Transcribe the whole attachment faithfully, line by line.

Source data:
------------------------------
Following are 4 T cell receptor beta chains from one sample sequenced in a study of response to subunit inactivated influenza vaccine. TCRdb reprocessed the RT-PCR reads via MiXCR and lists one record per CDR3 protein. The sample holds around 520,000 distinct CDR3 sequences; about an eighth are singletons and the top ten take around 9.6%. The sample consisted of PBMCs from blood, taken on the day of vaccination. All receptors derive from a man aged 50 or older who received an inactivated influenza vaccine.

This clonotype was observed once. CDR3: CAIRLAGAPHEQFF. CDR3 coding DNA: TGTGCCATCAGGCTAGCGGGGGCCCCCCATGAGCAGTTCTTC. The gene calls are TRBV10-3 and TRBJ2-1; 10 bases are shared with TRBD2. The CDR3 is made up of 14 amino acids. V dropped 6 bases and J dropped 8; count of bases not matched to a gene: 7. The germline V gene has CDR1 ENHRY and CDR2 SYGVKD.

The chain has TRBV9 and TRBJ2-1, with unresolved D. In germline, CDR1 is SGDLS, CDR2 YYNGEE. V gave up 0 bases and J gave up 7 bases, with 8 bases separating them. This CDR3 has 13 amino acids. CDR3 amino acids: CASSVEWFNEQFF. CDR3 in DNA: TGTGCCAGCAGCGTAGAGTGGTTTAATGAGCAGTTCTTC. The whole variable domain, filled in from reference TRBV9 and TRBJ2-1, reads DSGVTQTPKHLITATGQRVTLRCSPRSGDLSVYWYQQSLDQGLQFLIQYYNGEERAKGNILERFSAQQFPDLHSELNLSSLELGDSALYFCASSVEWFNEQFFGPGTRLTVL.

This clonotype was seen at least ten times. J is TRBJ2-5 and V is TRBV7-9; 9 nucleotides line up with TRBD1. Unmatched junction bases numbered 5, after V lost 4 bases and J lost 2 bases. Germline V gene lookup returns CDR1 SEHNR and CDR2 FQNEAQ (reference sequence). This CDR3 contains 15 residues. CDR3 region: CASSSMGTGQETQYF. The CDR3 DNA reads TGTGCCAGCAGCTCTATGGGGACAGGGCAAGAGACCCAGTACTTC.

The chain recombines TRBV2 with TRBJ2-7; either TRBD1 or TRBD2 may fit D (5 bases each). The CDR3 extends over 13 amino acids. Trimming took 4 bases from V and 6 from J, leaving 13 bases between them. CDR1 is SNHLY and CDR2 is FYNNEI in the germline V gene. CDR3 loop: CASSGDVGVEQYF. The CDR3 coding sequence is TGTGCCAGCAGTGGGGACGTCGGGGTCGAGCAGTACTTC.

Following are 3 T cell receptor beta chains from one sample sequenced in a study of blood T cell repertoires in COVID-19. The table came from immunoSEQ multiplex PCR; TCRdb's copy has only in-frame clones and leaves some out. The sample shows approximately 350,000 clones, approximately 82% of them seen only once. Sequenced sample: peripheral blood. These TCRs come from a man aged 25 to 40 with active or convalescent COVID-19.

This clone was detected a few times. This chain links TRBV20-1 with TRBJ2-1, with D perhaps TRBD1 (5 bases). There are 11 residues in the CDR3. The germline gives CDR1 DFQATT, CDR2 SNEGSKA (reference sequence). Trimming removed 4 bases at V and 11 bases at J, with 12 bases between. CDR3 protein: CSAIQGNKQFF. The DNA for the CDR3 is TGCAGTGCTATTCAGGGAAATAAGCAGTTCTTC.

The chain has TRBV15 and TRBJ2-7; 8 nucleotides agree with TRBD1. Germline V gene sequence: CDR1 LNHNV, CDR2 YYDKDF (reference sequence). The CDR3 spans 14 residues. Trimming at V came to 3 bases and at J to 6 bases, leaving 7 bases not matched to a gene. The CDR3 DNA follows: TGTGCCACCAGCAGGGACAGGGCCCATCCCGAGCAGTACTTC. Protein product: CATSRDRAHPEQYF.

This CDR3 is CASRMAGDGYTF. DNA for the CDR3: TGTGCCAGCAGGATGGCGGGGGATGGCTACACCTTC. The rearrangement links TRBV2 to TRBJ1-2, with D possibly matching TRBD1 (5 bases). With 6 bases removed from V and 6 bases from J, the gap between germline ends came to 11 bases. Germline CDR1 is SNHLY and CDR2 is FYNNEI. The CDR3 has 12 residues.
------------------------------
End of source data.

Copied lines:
Following are 4 T cell receptor beta chains from one sample sequenced in a study of response to subunit inactivated influenza vaccine. TCRdb reprocessed the RT-PCR reads via MiXCR and lists one record per CDR3 protein. The sample holds around 520,000 distinct CDR3 sequences; about an eighth are singletons and the top ten take around 9.6%. The sample consisted of PBMCs from blood, taken on the day of vaccination. All receptors derive from a man aged 50 or older who received an inactivated influenza vaccine.

This clonotype was observed once. CDR3: CAIRLAGAPHEQFF. CDR3 coding DNA: TGTGCCATCAGGCTAGCGGGGGCCCCCCATGAGCAGTTCTTC. The gene calls are TRBV10-3 and TRBJ2-1; 10 bases are shared with TRBD2. The CDR3 is made up of 14 amino acids. V dropped 6 bases and J dropped 8; count of bases not matched to a gene: 7. The germline V gene has CDR1 ENHRY and CDR2 SYGVKD.

The chain has TRBV9 and TRBJ2-1, with unresolved D. In germline, CDR1 is SGDLS, CDR2 YYNGEE. V gave up 0 bases and J gave up 7 bases, with 8 bases separating them. This CDR3 has 13 amino acids. CDR3 amino acids: CASSVEWFNEQFF. CDR3 in DNA: TGTGCCAGCAGCGTAGAGTGGTTTAATGAGCAGTTCTTC. The whole variable domain, filled in from reference TRBV9 and TRBJ2-1, reads DSGVTQTPKHLITATGQRVTLRCSPRSGDLSVYWYQQSLDQGLQFLIQYYNGEERAKGNILERFSAQQFPDLHSELNLSSLELGDSALYFCASSVEWFNEQFFGPGTRLTVL.

This clonotype was seen at least ten times. J is TRBJ2-5 and V is TRBV7-9; 9 nucleotides line up with TRBD1. Unmatched junction bases numbered 5, after V lost 4 bases and J lost 2 bases. Germline V gene lookup returns CDR1 SEHNR and CDR2 FQNEAQ (reference sequence). This CDR3 contains 15 residues. CDR3 region: CASSSMGTGQETQYF. The CDR3 DNA reads TGTGCCAGCAGCTCTATGGGGACAGGGCAAGAGACCCAGTACTTC.

The chain recombines TRBV2 with TRBJ2-7; either TRBD1 or TRBD2 may fit D (5 bases each). The CDR3 extends over 13 amino acids. Trimming took 4 bases from V and 6 from J, leaving 13 bases between them. CDR1 is SNHLY and CDR2 is FYNNEI in the germline V gene. CDR3 loop: CASSGDVGVEQYF. The CDR3 coding sequence is TGTGCCAGCAGTGGGGACGTCGGGGTCGAGCAGTACTTC.

Following are 3 T cell receptor beta chains from one sample sequenced in a study of blood T cell repertoires in COVID-19. The table came from immunoSEQ multiplex PCR; TCRdb's copy has only in-frame clones and leaves some out. The sample shows approximately 350,000 clones, approximately 82% of them seen only once. Sequenced sample: peripheral blood. These TCRs come from a man aged 25 to 40 with active or convalescent COVID-19.

This clone was detected a few times. This chain links TRBV20-1 with TRBJ2-1, with D perhaps TRBD1 (5 bases). There are 11 residues in the CDR3. The germline gives CDR1 DFQATT, CDR2 SNEGSKA (reference sequence). Trimming removed 4 bases at V and 11 bases at J, with 12 bases between. CDR3 protein: CSAIQGNKQFF. The DNA for the CDR3 is TGCAGTGCTATTCAGGGAAATAAGCAGTTCTTC.

The chain has TRBV15 and TRBJ2-7; 8 nucleotides agree with TRBD1. Germline V gene sequence: CDR1 LNHNV, CDR2 YYDKDF (reference sequence). The CDR3 spans 14 residues. Trimming at V came to 3 bases and at J to 6 bases, leaving 7 bases not matched to a gene. The CDR3 DNA follows: TGTGCCACCAGCAGGGACAGGGCCCATCCCGAGCAGTACTTC. Protein product: CATSRDRAHPEQYF.

This CDR3 is CASRMAGDGYTF. DNA for the CDR3: TGTGCCAGCAGGATGGCGGGGGATGGCTACACCTTC. The rearrangement links TRBV2 to TRBJ1-2, with D possibly matching TRBD1 (5 bases). With 6 bases removed from V and 6 bases from J, the gap between germline ends came to 11 bases. Germline CDR1 is SNHLY and CDR2 is FYNNEI. The CDR3 has 12 residues.